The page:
One of these traveling Soldiers, SGT Dawn Champion, said something that caught my attention as we were preparing to leave to a party. She said that the day was kind of like a family reunion; had just been together a few weeks prior, but we were already getting back into those newly formed bonds that we had formed by training together six of the previous eleven weeks. We had truly begun to develop the close bonds that would be required as we moved forward and actually deployed into theater.
The second part of her comment is what gave me pause, however. She was already looking forward to that time in the future where the deployment would be over and we would all go our separate ways. While many of the organic Soldiers would simply stay with the unit and keep in touch, all the others would return to their home units and potentially lose touch of what everyone ended up doing after this deployment. While this may be inevitable due to various circumstances, I know for sure that one of the reasons that I am planning on writing this book is to document what we do while we are together as the Task Force, but also giving us something that we can all have to remind ourselves of the time we spent together. Even if this book is never officially published, I hope that it is part of something that can at least be shared with the other 58 members of the Task Force. One thing I told SGT Champion tonight was that it was my intent in the least to maintain contact with everyone as well as I could, especially those that I now consider friends. I envision a book like this as that link and reason to keep in contact. We will see what actually comes to be.

Wow, I Suck at Blogging

I would like to think that I have just been super busy as an excuse for not blogging recently, or a whole lot over the past few months. But in all reality, I have not really had a lot to write about. This needs to change, seeing as how I plan on writing a book on this deployment. If I don’t write now, it might be even harder to write then.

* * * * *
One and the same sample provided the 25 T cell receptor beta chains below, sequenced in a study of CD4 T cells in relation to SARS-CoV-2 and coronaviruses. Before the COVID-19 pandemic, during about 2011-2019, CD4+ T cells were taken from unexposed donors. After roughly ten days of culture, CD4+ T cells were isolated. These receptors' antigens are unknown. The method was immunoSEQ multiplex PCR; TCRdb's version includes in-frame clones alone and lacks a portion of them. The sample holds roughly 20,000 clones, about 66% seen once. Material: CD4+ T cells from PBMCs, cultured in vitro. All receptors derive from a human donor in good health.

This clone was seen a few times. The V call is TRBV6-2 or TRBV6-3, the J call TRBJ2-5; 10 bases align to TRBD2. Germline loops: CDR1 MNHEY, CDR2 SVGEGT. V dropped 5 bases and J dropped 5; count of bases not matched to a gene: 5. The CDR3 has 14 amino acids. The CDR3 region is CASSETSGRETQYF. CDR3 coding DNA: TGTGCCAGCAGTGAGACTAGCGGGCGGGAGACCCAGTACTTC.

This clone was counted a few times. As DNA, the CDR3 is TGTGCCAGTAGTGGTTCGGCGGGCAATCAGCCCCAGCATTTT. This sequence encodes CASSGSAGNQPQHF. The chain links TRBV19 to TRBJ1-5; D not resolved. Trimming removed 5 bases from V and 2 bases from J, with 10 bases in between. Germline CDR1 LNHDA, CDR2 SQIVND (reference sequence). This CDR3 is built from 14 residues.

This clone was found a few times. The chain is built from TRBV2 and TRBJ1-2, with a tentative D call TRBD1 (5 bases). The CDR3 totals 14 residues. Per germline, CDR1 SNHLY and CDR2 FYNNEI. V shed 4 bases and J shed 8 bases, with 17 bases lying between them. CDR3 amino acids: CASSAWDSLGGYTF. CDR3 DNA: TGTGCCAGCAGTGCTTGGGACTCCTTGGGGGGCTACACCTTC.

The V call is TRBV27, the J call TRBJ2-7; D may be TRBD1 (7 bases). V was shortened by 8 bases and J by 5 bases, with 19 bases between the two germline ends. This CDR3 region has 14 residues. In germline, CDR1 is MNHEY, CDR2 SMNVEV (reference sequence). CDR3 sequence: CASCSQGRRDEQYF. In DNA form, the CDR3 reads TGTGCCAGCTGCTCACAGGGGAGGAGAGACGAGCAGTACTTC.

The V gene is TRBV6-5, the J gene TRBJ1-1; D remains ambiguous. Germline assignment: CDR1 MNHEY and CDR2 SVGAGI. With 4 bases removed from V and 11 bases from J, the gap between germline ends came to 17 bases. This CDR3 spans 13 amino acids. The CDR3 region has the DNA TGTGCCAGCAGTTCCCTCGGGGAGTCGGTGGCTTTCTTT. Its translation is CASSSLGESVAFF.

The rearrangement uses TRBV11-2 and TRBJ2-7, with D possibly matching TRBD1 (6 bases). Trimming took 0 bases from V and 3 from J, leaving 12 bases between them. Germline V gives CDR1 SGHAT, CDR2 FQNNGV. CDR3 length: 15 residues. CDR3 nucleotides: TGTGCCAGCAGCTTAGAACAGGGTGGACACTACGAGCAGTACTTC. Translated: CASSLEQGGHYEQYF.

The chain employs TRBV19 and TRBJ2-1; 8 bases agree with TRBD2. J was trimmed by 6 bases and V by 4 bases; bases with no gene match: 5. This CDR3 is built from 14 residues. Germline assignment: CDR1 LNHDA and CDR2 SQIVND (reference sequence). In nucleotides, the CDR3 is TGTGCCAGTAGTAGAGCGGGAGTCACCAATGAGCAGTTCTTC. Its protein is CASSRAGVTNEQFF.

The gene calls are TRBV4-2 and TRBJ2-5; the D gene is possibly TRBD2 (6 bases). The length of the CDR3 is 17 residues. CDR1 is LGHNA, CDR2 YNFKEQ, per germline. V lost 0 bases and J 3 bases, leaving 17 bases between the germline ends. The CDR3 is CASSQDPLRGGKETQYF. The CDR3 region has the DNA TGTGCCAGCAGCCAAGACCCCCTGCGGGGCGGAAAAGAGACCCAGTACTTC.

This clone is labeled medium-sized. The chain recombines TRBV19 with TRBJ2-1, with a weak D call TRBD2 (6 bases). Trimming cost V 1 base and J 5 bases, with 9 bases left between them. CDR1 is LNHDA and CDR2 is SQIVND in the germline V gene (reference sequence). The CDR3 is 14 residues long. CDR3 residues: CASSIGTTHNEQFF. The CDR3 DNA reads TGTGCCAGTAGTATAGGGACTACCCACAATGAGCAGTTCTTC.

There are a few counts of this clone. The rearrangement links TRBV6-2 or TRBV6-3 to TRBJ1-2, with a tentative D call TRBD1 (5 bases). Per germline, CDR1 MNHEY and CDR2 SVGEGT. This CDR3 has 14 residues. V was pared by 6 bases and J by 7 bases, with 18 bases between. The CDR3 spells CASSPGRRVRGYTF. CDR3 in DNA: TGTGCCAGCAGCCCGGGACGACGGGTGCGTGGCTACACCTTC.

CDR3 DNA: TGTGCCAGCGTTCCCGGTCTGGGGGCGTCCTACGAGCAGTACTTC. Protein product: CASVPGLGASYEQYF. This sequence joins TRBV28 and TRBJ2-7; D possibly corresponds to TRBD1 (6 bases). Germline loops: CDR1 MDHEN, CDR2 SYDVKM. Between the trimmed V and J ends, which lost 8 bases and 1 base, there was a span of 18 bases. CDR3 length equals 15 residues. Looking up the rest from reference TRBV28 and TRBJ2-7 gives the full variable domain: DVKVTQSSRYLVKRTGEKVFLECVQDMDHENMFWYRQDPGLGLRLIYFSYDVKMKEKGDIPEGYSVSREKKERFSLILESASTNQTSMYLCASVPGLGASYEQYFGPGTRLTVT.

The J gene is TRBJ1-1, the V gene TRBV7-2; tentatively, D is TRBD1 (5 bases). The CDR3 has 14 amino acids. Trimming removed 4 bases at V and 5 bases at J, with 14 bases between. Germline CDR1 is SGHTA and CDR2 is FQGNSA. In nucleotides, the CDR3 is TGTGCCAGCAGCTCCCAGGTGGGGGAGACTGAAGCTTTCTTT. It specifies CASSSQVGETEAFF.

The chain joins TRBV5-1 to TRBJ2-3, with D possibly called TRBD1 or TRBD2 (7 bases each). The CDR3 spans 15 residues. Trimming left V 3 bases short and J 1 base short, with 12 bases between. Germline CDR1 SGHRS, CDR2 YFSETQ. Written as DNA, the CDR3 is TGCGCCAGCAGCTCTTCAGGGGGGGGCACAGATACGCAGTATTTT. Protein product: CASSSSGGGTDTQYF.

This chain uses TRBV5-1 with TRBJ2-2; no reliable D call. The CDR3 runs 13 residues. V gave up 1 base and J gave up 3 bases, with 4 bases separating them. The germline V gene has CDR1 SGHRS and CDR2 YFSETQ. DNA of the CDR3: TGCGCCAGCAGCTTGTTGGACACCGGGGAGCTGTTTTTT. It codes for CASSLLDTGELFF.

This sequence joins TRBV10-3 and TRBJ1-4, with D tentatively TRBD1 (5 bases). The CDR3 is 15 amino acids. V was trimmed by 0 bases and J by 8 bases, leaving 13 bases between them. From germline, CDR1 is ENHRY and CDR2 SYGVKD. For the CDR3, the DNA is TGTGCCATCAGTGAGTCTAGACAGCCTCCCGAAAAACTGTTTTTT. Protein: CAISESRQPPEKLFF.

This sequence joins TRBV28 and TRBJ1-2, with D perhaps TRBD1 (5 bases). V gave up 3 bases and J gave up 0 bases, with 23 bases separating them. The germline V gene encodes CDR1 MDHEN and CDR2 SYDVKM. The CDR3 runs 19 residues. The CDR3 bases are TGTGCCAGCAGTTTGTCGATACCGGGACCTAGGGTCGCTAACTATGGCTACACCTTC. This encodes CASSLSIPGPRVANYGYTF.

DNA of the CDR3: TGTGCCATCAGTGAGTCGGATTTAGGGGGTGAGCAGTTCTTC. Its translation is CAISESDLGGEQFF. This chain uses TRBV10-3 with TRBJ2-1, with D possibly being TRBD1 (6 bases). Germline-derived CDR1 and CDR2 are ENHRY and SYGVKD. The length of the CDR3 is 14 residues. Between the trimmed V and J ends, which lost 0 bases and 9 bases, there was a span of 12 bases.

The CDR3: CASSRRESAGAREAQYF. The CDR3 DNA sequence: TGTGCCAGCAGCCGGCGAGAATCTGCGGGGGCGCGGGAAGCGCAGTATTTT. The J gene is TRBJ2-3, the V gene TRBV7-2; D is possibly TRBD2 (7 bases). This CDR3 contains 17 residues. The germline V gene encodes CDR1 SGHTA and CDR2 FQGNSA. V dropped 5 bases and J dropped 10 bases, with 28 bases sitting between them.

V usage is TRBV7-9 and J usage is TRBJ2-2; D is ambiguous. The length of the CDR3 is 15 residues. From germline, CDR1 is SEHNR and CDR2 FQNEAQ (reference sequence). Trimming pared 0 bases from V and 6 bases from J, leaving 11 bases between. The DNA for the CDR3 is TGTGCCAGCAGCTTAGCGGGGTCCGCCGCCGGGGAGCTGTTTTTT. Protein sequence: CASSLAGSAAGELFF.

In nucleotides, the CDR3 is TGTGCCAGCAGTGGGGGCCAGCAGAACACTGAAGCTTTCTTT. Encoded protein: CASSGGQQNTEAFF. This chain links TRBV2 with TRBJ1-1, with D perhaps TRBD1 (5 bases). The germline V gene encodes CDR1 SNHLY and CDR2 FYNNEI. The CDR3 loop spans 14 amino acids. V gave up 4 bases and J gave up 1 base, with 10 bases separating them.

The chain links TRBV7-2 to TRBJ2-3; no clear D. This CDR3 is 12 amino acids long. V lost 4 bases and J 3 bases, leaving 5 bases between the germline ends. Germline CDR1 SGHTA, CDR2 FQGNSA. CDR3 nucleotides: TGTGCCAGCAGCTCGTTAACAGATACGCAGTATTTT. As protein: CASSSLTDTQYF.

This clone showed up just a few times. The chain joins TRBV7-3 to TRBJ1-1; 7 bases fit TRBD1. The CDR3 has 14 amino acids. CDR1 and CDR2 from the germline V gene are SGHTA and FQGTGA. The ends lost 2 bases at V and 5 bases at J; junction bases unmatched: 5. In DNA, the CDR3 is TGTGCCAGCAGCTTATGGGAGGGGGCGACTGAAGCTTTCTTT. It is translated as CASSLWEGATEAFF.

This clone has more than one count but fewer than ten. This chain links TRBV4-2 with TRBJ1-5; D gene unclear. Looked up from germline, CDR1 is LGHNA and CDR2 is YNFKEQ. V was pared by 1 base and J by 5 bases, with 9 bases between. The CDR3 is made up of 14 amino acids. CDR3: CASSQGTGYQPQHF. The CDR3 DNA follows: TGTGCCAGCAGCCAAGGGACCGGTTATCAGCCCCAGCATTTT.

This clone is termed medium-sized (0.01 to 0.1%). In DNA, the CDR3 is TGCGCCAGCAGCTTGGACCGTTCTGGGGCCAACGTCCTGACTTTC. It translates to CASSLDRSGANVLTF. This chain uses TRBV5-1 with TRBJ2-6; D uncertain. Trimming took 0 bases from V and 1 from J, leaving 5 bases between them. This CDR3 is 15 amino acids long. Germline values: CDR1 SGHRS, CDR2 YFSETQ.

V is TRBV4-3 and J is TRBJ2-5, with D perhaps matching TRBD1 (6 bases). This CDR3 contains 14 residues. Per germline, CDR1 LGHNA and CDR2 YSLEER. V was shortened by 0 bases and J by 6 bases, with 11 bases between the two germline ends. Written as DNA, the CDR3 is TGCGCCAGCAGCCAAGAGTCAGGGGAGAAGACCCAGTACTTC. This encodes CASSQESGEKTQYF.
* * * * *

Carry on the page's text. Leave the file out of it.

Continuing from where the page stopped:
I have some ideas for themes for the book, but might be difficult to actually write a book until stuff starts happening. For starters, however, here is one idea on the possible layout of the book. I plan on it to be similar to “Band of Brothers” or “Generation Kill,” a “war” book with various stories within. It might be interesting. Let me know what you think so far.

Introduction to the Soldiers of Task Force 334
An Introduction to the Army and Army Reserve
Pre-Mobilization: Getting a Reserve Unit Ready for War
The Sociological Experiment that is the U.S. Military
The Big Boss and His Big Dreams
Hello, Mr. Smith

Some Good News

As of 11 October, you are looking at the new Staff Operations and Training Specialist for the 334th QM BN. Got the official job offer on Thursday, with a confirmed effective date of 11 October. I’ve only been doing the job for around 17 months or so, so it is nice to finally get paid for what I do on a daily basis. I just wish it would have happened earlier so I could have been raking in the phat cash all along. As it stands now, I’ll get approximately 3 1/2 paychecks at my new pay grade before going on leave without pay for the deployment. At least when I return, I’ll receive a step increase and have a year credit as a GS-9 under my belt. It’s only a matter of time until I’m rolling in the phat GS-14 cash on a daily basis. Senior Executive Service, here I come!